Monday, August 1, 2011

Deaf Sentence

Poor Professor Bates! The hero of David Lodge's Deaf Sentence won't see sixty again and, in a synergistic purgatory that may seem familiar to aging boomers, he's uncomfortably sandwiched in between the needs of adult children, concerns about his ailing father, a domestic role reversal prompted by his wife's business, and an infirmity of his encroaching old age that drives the action of this hilarious novel: after years of swimming against the tide of hearing loss, Desmond Bates must accept the fact that he is all but deaf.

It's a problem, all right. Weary of the constant professional humiliations posed by his deafness, Bates throws in the towel and retires from his teaching position at a university in Northern England. But, retirement simply presents its own set of hearing challenges. Hearing aids provide little relief so he tends to just wing it in social situations. Pretending he can hear when he actually has no idea what's just been said is frequently funny and occasionally catastrophic,
and catastrophe is what ensues when an attractive American coed accosts him at a faculty cocktail party. He politely assents to whatever it is she just said, only to find himself in a world of trouble when it becomes clear that what she wants is his supervision of her PhD research on suicide notes. Once the dismal truth dawns he tries to extricate himself, but Alex Loom is a piece of work: she's relentless, unprincipled and a sexual predator, and luckless Desmond Bates is in way over his head.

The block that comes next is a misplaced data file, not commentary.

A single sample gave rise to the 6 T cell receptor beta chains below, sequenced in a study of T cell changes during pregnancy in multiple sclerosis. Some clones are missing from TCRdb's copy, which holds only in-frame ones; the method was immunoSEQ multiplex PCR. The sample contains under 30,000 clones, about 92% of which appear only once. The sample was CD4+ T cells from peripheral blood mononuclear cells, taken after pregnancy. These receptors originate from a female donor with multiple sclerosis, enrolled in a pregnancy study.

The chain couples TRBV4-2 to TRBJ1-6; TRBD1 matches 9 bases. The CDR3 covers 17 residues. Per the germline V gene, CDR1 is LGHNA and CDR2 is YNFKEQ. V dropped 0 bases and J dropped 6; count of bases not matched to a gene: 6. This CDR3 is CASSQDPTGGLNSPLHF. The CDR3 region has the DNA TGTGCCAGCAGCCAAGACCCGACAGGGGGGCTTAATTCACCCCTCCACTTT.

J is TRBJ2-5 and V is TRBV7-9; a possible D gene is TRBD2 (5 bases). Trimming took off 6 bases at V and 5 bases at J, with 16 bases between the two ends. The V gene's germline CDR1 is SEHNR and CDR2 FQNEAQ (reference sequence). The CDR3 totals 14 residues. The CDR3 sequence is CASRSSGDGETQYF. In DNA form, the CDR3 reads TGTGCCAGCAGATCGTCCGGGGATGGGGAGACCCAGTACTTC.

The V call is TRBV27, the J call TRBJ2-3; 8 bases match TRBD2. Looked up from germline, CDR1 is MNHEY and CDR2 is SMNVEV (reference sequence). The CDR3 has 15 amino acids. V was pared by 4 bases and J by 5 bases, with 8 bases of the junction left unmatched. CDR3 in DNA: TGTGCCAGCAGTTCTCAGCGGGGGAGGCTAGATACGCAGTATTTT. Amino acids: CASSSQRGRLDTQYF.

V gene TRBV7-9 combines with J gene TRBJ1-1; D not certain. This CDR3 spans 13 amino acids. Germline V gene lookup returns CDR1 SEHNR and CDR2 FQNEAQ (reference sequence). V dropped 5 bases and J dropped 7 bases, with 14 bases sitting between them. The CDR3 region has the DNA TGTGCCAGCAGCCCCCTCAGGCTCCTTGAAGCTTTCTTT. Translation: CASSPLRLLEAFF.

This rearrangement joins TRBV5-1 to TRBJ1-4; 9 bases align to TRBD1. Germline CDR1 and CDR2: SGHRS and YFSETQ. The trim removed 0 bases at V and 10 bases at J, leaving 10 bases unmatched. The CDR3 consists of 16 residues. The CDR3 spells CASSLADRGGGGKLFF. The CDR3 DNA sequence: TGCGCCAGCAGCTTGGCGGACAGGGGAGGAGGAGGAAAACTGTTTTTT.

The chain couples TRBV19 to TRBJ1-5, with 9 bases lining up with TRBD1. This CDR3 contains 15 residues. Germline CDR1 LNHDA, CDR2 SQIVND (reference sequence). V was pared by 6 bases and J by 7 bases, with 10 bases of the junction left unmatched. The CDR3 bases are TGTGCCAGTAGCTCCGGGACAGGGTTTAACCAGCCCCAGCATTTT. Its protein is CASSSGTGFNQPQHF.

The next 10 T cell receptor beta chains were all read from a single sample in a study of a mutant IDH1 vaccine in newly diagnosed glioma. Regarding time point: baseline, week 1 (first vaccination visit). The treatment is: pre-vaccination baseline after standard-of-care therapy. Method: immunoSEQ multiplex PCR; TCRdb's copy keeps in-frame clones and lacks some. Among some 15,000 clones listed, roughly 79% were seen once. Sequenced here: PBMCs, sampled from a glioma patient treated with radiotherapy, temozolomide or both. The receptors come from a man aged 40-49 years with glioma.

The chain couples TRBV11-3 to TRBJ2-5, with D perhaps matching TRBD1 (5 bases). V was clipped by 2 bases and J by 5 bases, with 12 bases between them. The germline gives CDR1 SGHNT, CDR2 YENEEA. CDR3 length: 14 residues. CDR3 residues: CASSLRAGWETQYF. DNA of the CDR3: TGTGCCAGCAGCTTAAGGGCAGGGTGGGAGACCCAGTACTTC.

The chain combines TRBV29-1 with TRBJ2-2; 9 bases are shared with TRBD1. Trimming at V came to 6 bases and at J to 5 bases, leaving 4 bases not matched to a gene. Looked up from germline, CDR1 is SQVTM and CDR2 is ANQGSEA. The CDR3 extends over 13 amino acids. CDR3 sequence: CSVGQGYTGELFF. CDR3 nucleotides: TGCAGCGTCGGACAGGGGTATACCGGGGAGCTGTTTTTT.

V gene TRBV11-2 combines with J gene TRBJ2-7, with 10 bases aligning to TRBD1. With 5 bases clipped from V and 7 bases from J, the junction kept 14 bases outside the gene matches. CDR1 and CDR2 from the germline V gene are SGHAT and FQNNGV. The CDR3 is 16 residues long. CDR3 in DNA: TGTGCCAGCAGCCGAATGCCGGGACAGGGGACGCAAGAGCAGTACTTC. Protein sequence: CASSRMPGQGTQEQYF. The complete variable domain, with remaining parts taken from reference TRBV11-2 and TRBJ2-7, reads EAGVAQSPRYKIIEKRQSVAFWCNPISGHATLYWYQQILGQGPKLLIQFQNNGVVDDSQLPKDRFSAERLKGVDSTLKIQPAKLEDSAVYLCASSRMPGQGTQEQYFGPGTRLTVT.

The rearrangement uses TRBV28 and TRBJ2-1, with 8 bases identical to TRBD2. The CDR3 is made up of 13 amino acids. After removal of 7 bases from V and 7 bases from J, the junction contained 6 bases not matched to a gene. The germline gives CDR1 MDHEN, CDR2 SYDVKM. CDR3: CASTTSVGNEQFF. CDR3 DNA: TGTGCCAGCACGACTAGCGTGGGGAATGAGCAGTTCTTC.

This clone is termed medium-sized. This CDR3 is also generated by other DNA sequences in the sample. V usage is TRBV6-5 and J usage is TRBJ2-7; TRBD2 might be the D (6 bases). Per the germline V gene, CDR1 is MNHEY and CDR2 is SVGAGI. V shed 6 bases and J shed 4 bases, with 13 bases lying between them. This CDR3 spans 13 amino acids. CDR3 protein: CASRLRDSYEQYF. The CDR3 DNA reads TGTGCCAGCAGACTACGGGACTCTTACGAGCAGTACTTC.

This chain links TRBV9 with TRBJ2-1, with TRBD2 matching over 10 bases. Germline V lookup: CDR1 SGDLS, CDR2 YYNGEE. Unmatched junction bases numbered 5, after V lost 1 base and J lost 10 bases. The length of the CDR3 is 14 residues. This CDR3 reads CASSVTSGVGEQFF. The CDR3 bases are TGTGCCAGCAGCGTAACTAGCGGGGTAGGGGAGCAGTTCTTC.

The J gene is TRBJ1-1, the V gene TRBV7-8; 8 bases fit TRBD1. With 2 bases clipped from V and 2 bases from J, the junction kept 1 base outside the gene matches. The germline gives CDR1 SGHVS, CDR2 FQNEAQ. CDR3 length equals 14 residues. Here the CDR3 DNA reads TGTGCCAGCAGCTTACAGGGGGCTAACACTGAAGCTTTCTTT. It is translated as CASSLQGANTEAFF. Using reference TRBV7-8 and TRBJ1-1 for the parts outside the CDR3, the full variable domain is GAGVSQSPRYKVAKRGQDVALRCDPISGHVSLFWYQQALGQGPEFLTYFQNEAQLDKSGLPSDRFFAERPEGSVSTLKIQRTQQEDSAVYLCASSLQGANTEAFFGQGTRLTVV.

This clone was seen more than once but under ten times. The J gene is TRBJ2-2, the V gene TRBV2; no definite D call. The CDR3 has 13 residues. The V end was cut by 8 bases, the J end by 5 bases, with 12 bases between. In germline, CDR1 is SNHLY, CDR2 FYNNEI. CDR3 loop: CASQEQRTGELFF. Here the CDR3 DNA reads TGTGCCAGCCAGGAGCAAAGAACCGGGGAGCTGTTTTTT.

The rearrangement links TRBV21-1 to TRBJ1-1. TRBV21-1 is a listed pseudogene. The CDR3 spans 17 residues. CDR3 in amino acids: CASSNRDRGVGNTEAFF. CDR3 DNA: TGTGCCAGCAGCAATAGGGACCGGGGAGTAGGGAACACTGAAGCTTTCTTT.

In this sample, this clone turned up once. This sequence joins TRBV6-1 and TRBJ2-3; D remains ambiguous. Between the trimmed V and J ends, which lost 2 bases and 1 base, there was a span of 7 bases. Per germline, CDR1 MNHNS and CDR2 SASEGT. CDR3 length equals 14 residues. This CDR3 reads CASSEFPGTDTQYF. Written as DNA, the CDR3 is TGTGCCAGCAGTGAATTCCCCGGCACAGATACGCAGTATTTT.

What's a hard-of-hearing former linguistics professor to do? Drinking is an option, but not one his wife favors. A lecture tour in Poland is promising until all hell breaks loose on the home front while he's away--and as is usually the case for him, communication ranges from challenging to impossible. Is there a remedy for the infirmities of age and their attendant difficulties?  Lodge tells an entertaining tale made up of equal parts wit, humor, and poignancy and gives us a highly sympathetic character in Desmond Bates, who struggles to keep his upper lip stiff while his muddled private universe shrinks and his fortunes grow ever more outrageous.


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